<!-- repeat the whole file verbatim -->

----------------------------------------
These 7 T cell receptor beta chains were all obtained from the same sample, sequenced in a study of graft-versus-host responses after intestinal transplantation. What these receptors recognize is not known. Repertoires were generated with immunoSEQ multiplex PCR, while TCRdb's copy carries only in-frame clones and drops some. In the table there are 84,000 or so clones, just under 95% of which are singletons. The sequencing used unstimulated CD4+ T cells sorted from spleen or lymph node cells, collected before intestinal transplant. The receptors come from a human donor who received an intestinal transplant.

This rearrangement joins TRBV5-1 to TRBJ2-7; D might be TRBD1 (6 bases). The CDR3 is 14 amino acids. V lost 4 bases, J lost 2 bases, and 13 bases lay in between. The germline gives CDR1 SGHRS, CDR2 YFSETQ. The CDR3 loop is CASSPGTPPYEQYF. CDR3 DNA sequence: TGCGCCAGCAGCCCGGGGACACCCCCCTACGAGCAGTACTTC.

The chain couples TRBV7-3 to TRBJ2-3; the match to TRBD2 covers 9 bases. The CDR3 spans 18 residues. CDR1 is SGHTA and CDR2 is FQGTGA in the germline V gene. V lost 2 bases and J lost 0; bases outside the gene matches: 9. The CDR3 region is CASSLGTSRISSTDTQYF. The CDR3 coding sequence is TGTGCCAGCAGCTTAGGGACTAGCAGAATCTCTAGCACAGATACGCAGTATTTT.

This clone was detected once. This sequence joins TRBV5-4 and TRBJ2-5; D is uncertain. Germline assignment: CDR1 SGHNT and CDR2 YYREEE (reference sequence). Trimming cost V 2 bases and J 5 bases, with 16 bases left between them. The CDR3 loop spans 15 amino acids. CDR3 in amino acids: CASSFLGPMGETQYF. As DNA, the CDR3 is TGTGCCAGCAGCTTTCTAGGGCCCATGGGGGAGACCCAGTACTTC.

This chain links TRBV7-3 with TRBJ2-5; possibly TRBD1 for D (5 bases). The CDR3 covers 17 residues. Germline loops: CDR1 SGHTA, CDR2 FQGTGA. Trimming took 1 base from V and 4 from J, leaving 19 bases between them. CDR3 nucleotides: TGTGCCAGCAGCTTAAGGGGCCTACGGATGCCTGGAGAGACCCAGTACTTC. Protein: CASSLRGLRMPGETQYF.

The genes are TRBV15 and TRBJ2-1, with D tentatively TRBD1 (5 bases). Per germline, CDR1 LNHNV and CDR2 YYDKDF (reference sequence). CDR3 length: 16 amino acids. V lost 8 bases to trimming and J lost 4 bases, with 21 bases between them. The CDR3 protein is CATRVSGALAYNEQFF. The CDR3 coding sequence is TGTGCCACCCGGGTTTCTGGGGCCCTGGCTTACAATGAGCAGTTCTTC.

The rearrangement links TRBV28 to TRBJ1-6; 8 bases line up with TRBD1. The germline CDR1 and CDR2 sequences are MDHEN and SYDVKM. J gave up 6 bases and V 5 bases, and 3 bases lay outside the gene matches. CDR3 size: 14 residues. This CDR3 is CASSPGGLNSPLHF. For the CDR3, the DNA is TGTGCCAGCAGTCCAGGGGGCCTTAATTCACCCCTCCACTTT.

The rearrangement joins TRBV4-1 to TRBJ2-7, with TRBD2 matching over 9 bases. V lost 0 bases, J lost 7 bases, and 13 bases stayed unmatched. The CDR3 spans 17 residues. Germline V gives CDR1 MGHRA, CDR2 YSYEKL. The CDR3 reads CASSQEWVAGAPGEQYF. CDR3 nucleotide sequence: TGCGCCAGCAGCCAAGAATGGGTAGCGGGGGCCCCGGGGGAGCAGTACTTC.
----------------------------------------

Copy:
These 7 T cell receptor beta chains were all obtained from the same sample, sequenced in a study of graft-versus-host responses after intestinal transplantation. What these receptors recognize is not known. Repertoires were generated with immunoSEQ multiplex PCR, while TCRdb's copy carries only in-frame clones and drops some. In the table there are 84,000 or so clones, just under 95% of which are singletons. The sequencing used unstimulated CD4+ T cells sorted from spleen or lymph node cells, collected before intestinal transplant. The receptors come from a human donor who received an intestinal transplant.

This rearrangement joins TRBV5-1 to TRBJ2-7; D might be TRBD1 (6 bases). The CDR3 is 14 amino acids. V lost 4 bases, J lost 2 bases, and 13 bases lay in between. The germline gives CDR1 SGHRS, CDR2 YFSETQ. The CDR3 loop is CASSPGTPPYEQYF. CDR3 DNA sequence: TGCGCCAGCAGCCCGGGGACACCCCCCTACGAGCAGTACTTC.

The chain couples TRBV7-3 to TRBJ2-3; the match to TRBD2 covers 9 bases. The CDR3 spans 18 residues. CDR1 is SGHTA and CDR2 is FQGTGA in the germline V gene. V lost 2 bases and J lost 0; bases outside the gene matches: 9. The CDR3 region is CASSLGTSRISSTDTQYF. The CDR3 coding sequence is TGTGCCAGCAGCTTAGGGACTAGCAGAATCTCTAGCACAGATACGCAGTATTTT.

This clone was detected once. This sequence joins TRBV5-4 and TRBJ2-5; D is uncertain. Germline assignment: CDR1 SGHNT and CDR2 YYREEE (reference sequence). Trimming cost V 2 bases and J 5 bases, with 16 bases left between them. The CDR3 loop spans 15 amino acids. CDR3 in amino acids: CASSFLGPMGETQYF. As DNA, the CDR3 is TGTGCCAGCAGCTTTCTAGGGCCCATGGGGGAGACCCAGTACTTC.

This chain links TRBV7-3 with TRBJ2-5; possibly TRBD1 for D (5 bases). The CDR3 covers 17 residues. Germline loops: CDR1 SGHTA, CDR2 FQGTGA. Trimming took 1 base from V and 4 from J, leaving 19 bases between them. CDR3 nucleotides: TGTGCCAGCAGCTTAAGGGGCCTACGGATGCCTGGAGAGACCCAGTACTTC. Protein: CASSLRGLRMPGETQYF.

The genes are TRBV15 and TRBJ2-1, with D tentatively TRBD1 (5 bases). Per germline, CDR1 LNHNV and CDR2 YYDKDF (reference sequence). CDR3 length: 16 amino acids. V lost 8 bases to trimming and J lost 4 bases, with 21 bases between them. The CDR3 protein is CATRVSGALAYNEQFF. The CDR3 coding sequence is TGTGCCACCCGGGTTTCTGGGGCCCTGGCTTACAATGAGCAGTTCTTC.

The rearrangement links TRBV28 to TRBJ1-6; 8 bases line up with TRBD1. The germline CDR1 and CDR2 sequences are MDHEN and SYDVKM. J gave up 6 bases and V 5 bases, and 3 bases lay outside the gene matches. CDR3 size: 14 residues. This CDR3 is CASSPGGLNSPLHF. For the CDR3, the DNA is TGTGCCAGCAGTCCAGGGGGCCTTAATTCACCCCTCCACTTT.

The rearrangement joins TRBV4-1 to TRBJ2-7, with TRBD2 matching over 9 bases. V lost 0 bases, J lost 7 bases, and 13 bases stayed unmatched. The CDR3 spans 17 residues. Germline V gives CDR1 MGHRA, CDR2 YSYEKL. The CDR3 reads CASSQEWVAGAPGEQYF. CDR3 nucleotide sequence: TGCGCCAGCAGCCAAGAATGGGTAGCGGGGGCCCCGGGGGAGCAGTACTTC.